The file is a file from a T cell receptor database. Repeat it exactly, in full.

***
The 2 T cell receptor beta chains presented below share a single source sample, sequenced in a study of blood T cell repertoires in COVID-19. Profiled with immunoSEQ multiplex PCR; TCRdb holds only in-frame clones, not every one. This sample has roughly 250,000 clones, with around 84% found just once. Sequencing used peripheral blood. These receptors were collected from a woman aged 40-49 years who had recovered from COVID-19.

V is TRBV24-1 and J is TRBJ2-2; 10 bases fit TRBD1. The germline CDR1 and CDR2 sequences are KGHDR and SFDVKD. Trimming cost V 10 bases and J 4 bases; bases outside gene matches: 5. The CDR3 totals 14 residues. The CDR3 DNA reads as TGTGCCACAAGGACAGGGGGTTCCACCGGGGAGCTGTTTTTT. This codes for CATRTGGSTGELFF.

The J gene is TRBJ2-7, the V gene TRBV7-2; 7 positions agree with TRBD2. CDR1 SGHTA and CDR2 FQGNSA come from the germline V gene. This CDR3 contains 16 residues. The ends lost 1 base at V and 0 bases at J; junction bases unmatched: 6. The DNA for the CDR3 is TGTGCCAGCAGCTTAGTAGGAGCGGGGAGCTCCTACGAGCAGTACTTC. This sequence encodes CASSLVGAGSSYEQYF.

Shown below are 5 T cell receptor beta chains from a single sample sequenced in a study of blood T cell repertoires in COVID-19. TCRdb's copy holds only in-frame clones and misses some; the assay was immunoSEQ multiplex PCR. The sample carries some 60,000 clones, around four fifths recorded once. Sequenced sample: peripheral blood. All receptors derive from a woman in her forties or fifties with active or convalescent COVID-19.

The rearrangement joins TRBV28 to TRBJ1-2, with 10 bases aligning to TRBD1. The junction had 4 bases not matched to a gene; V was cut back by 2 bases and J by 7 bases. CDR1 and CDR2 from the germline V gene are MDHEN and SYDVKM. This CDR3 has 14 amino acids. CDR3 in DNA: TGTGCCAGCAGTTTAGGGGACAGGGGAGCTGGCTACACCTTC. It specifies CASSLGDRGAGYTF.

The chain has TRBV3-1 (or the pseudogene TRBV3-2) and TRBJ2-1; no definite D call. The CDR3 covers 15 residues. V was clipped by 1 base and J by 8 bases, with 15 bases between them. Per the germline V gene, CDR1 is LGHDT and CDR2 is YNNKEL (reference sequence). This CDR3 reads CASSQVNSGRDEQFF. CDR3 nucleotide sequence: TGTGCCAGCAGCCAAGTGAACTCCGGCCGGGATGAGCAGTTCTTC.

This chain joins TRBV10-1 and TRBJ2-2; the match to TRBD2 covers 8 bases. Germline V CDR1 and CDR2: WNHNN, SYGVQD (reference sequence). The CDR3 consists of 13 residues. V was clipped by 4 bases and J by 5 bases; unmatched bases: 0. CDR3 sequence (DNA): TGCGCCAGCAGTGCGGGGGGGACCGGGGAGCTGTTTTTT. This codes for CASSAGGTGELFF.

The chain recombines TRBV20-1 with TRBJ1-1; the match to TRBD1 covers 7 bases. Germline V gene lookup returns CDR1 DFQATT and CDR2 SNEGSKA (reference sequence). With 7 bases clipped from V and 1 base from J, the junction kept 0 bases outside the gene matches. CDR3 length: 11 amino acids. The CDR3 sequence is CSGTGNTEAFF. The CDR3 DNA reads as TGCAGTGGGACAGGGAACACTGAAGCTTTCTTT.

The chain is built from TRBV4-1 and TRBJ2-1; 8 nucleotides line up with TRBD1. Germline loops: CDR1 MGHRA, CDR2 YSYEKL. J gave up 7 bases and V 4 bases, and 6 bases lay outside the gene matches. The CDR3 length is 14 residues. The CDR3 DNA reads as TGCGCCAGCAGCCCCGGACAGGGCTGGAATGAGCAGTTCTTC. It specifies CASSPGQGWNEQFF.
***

The 2 T cell receptor beta chains presented below share a single source sample, sequenced in a study of blood T cell repertoires in COVID-19. Profiled with immunoSEQ multiplex PCR; TCRdb holds only in-frame clones, not every one. This sample has roughly 250,000 clones, with around 84% found just once. Sequencing used peripheral blood. These receptors were collected from a woman aged 40-49 years who had recovered from COVID-19.

V is TRBV24-1 and J is TRBJ2-2; 10 bases fit TRBD1. The germline CDR1 and CDR2 sequences are KGHDR and SFDVKD. Trimming cost V 10 bases and J 4 bases; bases outside gene matches: 5. The CDR3 totals 14 residues. The CDR3 DNA reads as TGTGCCACAAGGACAGGGGGTTCCACCGGGGAGCTGTTTTTT. This codes for CATRTGGSTGELFF.

The J gene is TRBJ2-7, the V gene TRBV7-2; 7 positions agree with TRBD2. CDR1 SGHTA and CDR2 FQGNSA come from the germline V gene. This CDR3 contains 16 residues. The ends lost 1 base at V and 0 bases at J; junction bases unmatched: 6. The DNA for the CDR3 is TGTGCCAGCAGCTTAGTAGGAGCGGGGAGCTCCTACGAGCAGTACTTC. This sequence encodes CASSLVGAGSSYEQYF.

Shown below are 5 T cell receptor beta chains from a single sample sequenced in a study of blood T cell repertoires in COVID-19. TCRdb's copy holds only in-frame clones and misses some; the assay was immunoSEQ multiplex PCR. The sample carries some 60,000 clones, around four fifths recorded once. Sequenced sample: peripheral blood. All receptors derive from a woman in her forties or fifties with active or convalescent COVID-19.

The rearrangement joins TRBV28 to TRBJ1-2, with 10 bases aligning to TRBD1. The junction had 4 bases not matched to a gene; V was cut back by 2 bases and J by 7 bases. CDR1 and CDR2 from the germline V gene are MDHEN and SYDVKM. This CDR3 has 14 amino acids. CDR3 in DNA: TGTGCCAGCAGTTTAGGGGACAGGGGAGCTGGCTACACCTTC. It specifies CASSLGDRGAGYTF.

The chain has TRBV3-1 (or the pseudogene TRBV3-2) and TRBJ2-1; no definite D call. The CDR3 covers 15 residues. V was clipped by 1 base and J by 8 bases, with 15 bases between them. Per the germline V gene, CDR1 is LGHDT and CDR2 is YNNKEL (reference sequence). This CDR3 reads CASSQVNSGRDEQFF. CDR3 nucleotide sequence: TGTGCCAGCAGCCAAGTGAACTCCGGCCGGGATGAGCAGTTCTTC.

This chain joins TRBV10-1 and TRBJ2-2; the match to TRBD2 covers 8 bases. Germline V CDR1 and CDR2: WNHNN, SYGVQD (reference sequence). The CDR3 consists of 13 residues. V was clipped by 4 bases and J by 5 bases; unmatched bases: 0. CDR3 sequence (DNA): TGCGCCAGCAGTGCGGGGGGGACCGGGGAGCTGTTTTTT. This codes for CASSAGGTGELFF.

The chain recombines TRBV20-1 with TRBJ1-1; the match to TRBD1 covers 7 bases. Germline V gene lookup returns CDR1 DFQATT and CDR2 SNEGSKA (reference sequence). With 7 bases clipped from V and 1 base from J, the junction kept 0 bases outside the gene matches. CDR3 length: 11 amino acids. The CDR3 sequence is CSGTGNTEAFF. The CDR3 DNA reads as TGCAGTGGGACAGGGAACACTGAAGCTTTCTTT.

The chain is built from TRBV4-1 and TRBJ2-1; 8 nucleotides line up with TRBD1. Germline loops: CDR1 MGHRA, CDR2 YSYEKL. J gave up 7 bases and V 4 bases, and 6 bases lay outside the gene matches. The CDR3 length is 14 residues. The CDR3 DNA reads as TGCGCCAGCAGCCCCGGACAGGGCTGGAATGAGCAGTTCTTC. It specifies CASSPGQGWNEQFF.